followed by a pneumonic, so we have to have a pneumonic. And then if a demonic doesn't have implied operations, we need some operations, and then we have an optional comment. And so here's some example. Demonic smoove ad.
04:53
So mole
04:55
jump call
04:57
Notice that they aren't necessarily spelled right. So there's no eon move.
05:00
Um, jump doesn't have a you.
05:02
Um, but those are examples of new Monix and then all of the Monix that will learn
05:08
and then comments. So a comment starts of the semicolon. So if you used to programming and see,
05:14
you might just put a semi colon at the end of your statements. But that is a Nazem comment.
05:21
Okay,
05:23
directives.
05:25
So directives air, not actual instructions. They just tell the assembler that you want to do something you wanted to. For example, set the size of the stack, defined some memory to find some constants,
05:36
so directives air are for humans to make things easier, but they aren't actual assembly instructions.
05:45
So, for example, percent define.
05:47
So if you've programmed in a language like C pound, define allows us to create Constance. So also percent defined does so. It says percent define size tens every place that will see size. It just replaces it with the actual value of 10.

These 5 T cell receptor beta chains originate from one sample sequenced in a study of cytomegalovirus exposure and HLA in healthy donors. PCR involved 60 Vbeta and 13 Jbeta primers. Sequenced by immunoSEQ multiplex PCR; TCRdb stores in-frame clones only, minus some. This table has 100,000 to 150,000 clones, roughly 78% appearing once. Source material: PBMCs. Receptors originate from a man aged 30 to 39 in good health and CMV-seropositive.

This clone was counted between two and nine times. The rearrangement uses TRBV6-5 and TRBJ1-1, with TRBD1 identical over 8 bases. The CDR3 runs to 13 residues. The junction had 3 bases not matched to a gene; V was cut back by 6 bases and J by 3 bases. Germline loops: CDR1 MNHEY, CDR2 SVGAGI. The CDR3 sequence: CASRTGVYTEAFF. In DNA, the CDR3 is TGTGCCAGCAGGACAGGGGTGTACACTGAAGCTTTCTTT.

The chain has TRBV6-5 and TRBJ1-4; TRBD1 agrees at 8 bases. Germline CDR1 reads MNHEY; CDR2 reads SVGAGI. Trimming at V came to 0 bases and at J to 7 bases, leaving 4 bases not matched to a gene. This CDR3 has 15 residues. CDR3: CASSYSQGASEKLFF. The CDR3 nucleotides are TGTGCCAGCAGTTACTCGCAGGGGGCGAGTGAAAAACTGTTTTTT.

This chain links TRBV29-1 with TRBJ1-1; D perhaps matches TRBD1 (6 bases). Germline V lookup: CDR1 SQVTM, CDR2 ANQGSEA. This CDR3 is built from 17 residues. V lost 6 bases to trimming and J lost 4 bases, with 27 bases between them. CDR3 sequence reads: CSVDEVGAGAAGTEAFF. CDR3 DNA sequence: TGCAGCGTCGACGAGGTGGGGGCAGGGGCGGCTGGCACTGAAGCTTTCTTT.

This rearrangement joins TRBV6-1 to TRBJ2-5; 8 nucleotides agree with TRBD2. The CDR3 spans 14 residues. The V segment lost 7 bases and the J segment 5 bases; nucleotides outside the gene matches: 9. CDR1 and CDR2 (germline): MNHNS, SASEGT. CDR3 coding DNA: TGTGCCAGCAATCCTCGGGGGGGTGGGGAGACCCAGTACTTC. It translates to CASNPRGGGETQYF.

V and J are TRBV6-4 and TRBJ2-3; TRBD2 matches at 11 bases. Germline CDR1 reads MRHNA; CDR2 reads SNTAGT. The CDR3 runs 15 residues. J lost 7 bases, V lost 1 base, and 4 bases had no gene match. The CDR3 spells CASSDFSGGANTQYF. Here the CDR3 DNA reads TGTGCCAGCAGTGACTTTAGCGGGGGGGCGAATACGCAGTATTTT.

06:03
So this instruction would be the same as movie a X 10.
06:11
We have data directors, which we will have to do a lot of,
06:15
and so the D stands for define. So we got define a bite to find a word and define a deed word. Remember, a bite is one bite, which is a pits. A word is two bites or 16 bits and a double word is 32 bytes
06:33
identify IRS.
06:35
So throughout the course, you're going to be creating different variables or identifiers. And so we need to know how to define them and what er actually allowed.
06:46
So we use them for variables, constants, procedures or functions
06:51
and labels.
06:54
And so
06:55
the main key here is that you need to start your variables basically with a letter. It's lets the easiest way to start it. And then you can add some of these additional characters. But generally, most of my variables
07:09